I missed the flock of Whimbrels that had been reported at 176 Street on Tuesday but at least I ended up with one bird, a Black-bellied Plover. The bird was hanging out in a freshly cut hayfield accompanied by a pair of Kildeer.
*A few days after posting the image I began to have comments from readers about whether the Plover was actually an American Golden-Plover or perhaps a Pacific Golden-Plover.
After conferring with a number of well respected birders the overwhelming verdict is that it's a Pacific Golden Plover. I suppose this is one of the many reasons birding can be so exiting.
There are a few who will disagree but the calibre of those who voted for PGP make me comfortable to post the results.
Here are some of the comments:
1. Hello John,
Fellow birders (expert) Russell Cannings and Michael Force emailed that it was a Pacific Golden Plover.
I just got your email, the tail looks slightly different in this shot. I might repost on facebook. Lets see what Mike Tabak says for now.
2. John; I also asked Russ and Roger, Jeremiah, Carlo.and Iyla(no response yet).
At this point based on collective opinions I would say it is completely reasonable to relabel your bird as a Pacific Golden –Plover. Good find! Most adults are brighter than this(more golden and obvious) This is what threw me off at first.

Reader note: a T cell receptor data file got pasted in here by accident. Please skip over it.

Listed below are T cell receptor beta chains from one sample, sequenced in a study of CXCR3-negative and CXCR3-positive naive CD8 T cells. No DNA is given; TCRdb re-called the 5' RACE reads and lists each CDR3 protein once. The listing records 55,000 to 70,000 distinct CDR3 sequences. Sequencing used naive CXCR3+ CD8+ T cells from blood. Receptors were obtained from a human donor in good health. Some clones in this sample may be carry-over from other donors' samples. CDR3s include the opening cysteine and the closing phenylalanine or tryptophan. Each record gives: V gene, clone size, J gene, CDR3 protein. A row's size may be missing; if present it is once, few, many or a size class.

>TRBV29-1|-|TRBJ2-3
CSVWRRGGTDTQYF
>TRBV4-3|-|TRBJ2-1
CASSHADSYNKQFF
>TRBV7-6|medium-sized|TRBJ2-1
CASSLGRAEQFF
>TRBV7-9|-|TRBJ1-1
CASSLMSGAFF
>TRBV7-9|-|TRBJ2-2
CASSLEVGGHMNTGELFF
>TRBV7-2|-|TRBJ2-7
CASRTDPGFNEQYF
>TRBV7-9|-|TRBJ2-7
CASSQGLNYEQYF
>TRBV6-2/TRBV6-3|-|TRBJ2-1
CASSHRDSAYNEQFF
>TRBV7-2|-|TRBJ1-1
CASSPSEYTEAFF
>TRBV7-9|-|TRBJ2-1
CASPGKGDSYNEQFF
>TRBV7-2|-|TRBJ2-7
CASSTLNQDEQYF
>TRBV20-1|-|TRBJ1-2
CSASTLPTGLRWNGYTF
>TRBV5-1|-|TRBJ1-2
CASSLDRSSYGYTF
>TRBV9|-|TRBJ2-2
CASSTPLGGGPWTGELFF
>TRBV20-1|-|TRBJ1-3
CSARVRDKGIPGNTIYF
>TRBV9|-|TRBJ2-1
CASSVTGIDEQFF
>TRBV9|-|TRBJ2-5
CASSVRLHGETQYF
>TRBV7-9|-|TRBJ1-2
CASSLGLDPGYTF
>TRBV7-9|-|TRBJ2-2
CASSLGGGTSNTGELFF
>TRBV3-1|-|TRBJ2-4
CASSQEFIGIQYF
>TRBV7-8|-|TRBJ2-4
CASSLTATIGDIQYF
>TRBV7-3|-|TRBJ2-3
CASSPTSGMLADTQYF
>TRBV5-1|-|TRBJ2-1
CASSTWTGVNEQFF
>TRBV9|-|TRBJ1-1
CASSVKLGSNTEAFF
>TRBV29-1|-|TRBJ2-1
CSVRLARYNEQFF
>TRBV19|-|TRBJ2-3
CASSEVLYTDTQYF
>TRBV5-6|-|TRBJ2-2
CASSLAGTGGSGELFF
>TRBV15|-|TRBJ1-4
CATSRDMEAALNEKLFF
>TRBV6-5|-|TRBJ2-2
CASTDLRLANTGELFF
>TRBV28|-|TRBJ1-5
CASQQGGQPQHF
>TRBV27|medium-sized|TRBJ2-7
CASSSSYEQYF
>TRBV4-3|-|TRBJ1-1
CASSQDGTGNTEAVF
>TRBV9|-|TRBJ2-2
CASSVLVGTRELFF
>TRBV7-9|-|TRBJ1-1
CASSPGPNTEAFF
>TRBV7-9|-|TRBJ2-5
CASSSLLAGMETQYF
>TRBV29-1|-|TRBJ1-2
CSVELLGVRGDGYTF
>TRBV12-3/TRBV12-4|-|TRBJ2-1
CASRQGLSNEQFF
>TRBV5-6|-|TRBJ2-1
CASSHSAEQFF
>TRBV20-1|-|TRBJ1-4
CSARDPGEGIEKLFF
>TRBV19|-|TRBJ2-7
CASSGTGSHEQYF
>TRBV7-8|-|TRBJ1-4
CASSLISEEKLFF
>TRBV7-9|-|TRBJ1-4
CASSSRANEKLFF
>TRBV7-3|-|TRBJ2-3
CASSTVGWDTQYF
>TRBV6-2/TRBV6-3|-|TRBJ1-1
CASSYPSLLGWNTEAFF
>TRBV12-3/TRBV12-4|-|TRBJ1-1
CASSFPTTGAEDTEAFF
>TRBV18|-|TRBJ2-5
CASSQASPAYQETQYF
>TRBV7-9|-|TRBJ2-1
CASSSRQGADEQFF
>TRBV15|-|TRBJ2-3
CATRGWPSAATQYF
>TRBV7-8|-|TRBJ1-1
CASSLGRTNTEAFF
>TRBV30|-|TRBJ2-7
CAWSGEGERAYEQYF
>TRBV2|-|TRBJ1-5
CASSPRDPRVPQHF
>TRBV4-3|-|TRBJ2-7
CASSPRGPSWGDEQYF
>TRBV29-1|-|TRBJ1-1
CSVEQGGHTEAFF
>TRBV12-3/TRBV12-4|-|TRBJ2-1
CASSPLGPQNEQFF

We get a few PGPL each year in our area. Adult birds are more often PGPL than AGPL, while juveniles AGPL are more common than PGPL.
3 Always a pleasure to hear from you. Now this bird was quite a challenge and I can see why Pacific & American were considered one species not that long ago. In my (very) humble opinion, I'll go with pacific golden-plover based on:
1. Upright posture
3. Largish bill
This would be a great photo ID quiz for sites like ABA or magazines like Bird-watching. I always enjoy seeing your photos.
Pacific Golden-Plover (Pluvialis fulva)
On the way to Grant Narrows I thought would drop into the Little Campbell Fish Hatchery on 184th Street, somewhere I have visited just once before, a visit cut short by a torrential downpour. There were Common Yellowthroat, Rufous Hummingbird, Hammond's Flycatchers, Great Blue Herons, Mallards with a single duckling, House Finch, White-Crowned Sparrow and American Robins. No pictures worth posting, just a nice walk along the forest trails.
|A pair of Osprey (Pandion haliaetus) try to make a nest at the boat launch but it is doubtful that it will be successful with all the disturbances that come with the upcoming summer boating season|
|The pair had to re-locate to another location each time a boat came in.|